Restrictions on buying land are reportedly holding up projects worth $300 billion (file photo: BBC News)
The government followed up its insurance reform last week with another ordinance to ease land acquisition rules in sectors like power, housing and defence. The aim is to kick-start hundreds of billions of dollars in stalled projects, but investments are unlikely to flow in till the changes are confirmed by parliament.
Restrictions on buying land, under a law championed by the previous Congress administration, are reportedly holding up projects worth almost $300 billion. Several states had asked Prime Minister Narendra Modi to overhaul the law enacted last January.
Finance Minister Arun Jaitley announced on Monday that projects in defence, rural electrification, rural housing and industrial corridors would not need to seek the consent of 80 percent of the affected landowners as mandated. The changes will come into effect from January 1, 2015.
"Such projects are vital to national security and defence of India including preparation for defence and defence production," Jaitley said, justifying the government's decision.
These projects would also be exempt from holding a social impact study involving public hearings – procedures that could drag out the acquisition process for years. Compensation to landholders, however, will stay at four times the market price.
The finance minister pointed out that certain provisions in the earlier law prolonged the process of land acquisition, and “neither the farmer is able to get benefit nor is the project completed in time for the benefit of society at large.”
An ordinance is an emergency measure that has to be passed by the next parliamentary session. The NDA government has already resorted to using this three times in the past six months due to a lack of majority in the Rajya Sabha.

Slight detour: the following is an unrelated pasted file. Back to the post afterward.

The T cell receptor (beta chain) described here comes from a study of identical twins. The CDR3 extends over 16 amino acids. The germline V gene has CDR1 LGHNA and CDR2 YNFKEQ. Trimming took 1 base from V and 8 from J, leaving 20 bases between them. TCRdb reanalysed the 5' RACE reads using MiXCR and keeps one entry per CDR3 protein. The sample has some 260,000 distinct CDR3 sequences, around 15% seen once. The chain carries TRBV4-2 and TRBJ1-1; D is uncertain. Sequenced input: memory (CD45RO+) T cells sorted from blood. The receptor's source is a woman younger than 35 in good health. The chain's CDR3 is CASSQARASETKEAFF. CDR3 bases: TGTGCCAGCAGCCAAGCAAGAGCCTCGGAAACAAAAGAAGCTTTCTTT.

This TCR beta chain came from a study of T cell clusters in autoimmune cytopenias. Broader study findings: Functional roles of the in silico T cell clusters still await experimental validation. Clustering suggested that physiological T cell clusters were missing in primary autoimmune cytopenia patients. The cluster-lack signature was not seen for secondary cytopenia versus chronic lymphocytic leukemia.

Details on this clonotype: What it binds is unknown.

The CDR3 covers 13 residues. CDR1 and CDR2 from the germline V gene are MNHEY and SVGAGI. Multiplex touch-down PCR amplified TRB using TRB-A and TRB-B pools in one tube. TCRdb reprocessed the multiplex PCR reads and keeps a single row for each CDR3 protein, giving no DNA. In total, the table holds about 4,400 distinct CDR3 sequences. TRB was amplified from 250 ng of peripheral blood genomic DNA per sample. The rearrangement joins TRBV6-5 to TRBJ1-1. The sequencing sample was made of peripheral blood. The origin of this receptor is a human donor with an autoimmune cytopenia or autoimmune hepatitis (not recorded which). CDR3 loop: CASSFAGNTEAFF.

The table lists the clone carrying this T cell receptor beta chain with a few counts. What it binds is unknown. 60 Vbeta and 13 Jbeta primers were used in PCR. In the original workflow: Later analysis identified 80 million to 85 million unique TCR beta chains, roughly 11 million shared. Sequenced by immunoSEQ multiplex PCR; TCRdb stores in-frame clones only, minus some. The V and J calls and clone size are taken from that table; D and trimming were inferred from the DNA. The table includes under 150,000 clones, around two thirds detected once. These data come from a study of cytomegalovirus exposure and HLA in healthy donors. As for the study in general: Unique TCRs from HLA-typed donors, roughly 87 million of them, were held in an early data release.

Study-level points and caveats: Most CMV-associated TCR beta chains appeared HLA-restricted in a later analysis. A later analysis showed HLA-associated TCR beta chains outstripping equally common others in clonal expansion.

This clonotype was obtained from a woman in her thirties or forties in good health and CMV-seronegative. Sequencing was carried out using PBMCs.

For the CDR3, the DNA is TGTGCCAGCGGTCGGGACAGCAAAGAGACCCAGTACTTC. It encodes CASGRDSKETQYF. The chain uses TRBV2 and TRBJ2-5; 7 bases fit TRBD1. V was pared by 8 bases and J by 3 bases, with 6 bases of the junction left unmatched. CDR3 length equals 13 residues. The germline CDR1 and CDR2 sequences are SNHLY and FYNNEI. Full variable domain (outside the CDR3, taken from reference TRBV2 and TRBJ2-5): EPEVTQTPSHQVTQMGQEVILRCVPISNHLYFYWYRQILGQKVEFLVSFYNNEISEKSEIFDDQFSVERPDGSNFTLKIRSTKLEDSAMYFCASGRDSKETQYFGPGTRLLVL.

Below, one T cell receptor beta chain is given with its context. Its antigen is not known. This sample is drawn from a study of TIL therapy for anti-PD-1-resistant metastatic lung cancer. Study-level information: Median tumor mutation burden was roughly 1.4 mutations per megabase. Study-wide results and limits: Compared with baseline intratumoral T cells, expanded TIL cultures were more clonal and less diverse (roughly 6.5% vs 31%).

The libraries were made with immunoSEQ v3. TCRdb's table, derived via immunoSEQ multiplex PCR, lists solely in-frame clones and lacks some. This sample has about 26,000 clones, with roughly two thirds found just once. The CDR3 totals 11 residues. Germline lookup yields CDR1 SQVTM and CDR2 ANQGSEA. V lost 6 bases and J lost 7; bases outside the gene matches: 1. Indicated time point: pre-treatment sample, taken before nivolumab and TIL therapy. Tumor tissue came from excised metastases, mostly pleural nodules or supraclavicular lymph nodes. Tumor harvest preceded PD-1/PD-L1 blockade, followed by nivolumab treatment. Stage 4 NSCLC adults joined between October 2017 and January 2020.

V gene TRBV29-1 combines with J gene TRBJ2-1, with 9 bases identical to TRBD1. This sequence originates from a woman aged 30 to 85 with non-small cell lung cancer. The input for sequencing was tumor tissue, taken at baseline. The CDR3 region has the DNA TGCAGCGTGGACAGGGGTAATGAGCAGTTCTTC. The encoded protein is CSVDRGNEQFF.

After the last parliament session was stalled by opposition parties, two ordinances were passed to let foreign firms raise their stakes in insurance ventures and to allow commercial mining of coal.
Parliament did not ratify the November ordinance on coal, forcing Modi to renew it to let the government auction coal mines and allow private companies to mine and sell coal.
According to Reuters, analysts believe that reform through ordinances has its risks.
"While ordinances can be reissued once they lapse, they may not be perceived as a stable solution by investors wanting secure property rights," HSBC Securities analysts wrote in a note. "We, however, believe it is an important step to signal the government is serious on reforms."
Jaitley meanwhile rejected opposition parties' criticism that such ordinances undermine the parliamentary system. "Governments must act with determination. The government must have the desire to implement its decisions," he pointed out.
Modi is also considering changes to the Mines and Minerals Development and Regulation Act to auction minerals like iron ore and bauxite. But the government has yet to take a decision on an ordinance for it, Jaitley said.